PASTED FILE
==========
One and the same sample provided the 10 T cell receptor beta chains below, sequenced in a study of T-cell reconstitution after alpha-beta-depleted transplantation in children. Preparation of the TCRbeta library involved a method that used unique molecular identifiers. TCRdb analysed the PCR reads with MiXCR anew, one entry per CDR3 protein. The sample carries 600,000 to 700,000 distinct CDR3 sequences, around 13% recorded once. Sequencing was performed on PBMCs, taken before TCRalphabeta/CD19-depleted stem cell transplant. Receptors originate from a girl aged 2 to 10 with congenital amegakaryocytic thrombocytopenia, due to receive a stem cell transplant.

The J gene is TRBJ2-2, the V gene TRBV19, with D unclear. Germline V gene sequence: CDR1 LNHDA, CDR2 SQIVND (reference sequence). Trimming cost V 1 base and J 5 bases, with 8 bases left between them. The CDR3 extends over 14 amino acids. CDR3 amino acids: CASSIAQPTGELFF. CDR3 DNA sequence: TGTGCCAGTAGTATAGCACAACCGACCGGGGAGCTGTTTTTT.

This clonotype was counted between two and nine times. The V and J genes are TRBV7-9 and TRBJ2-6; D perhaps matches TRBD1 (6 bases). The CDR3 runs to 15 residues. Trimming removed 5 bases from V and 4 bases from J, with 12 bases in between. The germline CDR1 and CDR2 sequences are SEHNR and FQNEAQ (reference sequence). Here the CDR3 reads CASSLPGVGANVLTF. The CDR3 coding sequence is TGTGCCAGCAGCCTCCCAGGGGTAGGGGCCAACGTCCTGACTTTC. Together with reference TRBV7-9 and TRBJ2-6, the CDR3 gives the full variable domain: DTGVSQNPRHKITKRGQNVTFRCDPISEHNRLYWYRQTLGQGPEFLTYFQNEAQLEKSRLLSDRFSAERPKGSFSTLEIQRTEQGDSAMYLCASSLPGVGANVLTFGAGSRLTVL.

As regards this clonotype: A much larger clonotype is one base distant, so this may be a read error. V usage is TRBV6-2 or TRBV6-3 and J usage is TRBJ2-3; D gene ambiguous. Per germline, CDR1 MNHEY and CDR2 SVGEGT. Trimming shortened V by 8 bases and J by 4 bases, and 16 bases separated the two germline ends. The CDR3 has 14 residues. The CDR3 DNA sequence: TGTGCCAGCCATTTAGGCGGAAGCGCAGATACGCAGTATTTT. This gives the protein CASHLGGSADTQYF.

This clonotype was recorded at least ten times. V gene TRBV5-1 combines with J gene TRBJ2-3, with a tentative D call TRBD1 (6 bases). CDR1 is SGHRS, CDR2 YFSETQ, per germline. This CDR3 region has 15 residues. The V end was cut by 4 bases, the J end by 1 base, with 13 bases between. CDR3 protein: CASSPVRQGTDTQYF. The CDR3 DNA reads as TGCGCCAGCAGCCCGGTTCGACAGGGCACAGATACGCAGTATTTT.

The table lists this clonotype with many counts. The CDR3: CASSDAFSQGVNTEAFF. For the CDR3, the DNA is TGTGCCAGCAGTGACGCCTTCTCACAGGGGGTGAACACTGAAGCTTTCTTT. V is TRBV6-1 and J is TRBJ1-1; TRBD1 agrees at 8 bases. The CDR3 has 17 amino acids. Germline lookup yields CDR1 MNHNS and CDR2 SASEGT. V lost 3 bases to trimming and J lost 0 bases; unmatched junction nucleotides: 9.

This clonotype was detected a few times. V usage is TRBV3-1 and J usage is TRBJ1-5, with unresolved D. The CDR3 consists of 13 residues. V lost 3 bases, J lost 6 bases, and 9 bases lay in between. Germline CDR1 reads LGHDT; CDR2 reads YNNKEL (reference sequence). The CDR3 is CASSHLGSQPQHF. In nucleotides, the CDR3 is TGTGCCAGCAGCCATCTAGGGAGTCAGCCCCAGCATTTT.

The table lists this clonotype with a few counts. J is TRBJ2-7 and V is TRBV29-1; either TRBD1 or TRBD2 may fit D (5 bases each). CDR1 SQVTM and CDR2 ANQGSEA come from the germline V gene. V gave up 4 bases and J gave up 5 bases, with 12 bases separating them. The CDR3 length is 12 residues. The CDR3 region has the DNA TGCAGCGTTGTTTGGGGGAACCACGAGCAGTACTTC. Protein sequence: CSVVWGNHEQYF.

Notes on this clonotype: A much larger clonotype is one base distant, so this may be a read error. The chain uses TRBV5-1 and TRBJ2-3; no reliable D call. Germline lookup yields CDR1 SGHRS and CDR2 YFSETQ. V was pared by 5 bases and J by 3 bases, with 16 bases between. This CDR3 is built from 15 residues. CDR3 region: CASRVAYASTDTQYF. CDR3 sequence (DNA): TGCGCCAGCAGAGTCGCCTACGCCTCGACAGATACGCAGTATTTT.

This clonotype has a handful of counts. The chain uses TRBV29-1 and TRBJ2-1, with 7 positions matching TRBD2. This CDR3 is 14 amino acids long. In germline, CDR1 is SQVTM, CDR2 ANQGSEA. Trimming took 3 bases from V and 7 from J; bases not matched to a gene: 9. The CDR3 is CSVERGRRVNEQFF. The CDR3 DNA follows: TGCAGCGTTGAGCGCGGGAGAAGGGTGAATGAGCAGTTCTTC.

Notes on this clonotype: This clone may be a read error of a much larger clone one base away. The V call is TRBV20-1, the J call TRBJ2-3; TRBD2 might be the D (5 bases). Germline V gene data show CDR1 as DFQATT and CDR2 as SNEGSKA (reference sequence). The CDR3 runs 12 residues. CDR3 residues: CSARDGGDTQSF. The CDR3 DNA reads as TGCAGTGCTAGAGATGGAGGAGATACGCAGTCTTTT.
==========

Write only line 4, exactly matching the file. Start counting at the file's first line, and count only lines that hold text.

As regards this clonotype: A much larger clonotype is one base distant, so this may be a read error. V usage is TRBV6-2 or TRBV6-3 and J usage is TRBJ2-3; D gene ambiguous. Per germline, CDR1 MNHEY and CDR2 SVGEGT. Trimming shortened V by 8 bases and J by 4 bases, and 16 bases separated the two germline ends. The CDR3 has 14 residues. The CDR3 DNA sequence: TGTGCCAGCCATTTAGGCGGAAGCGCAGATACGCAGTATTTT. This gives the protein CASHLGGSADTQYF.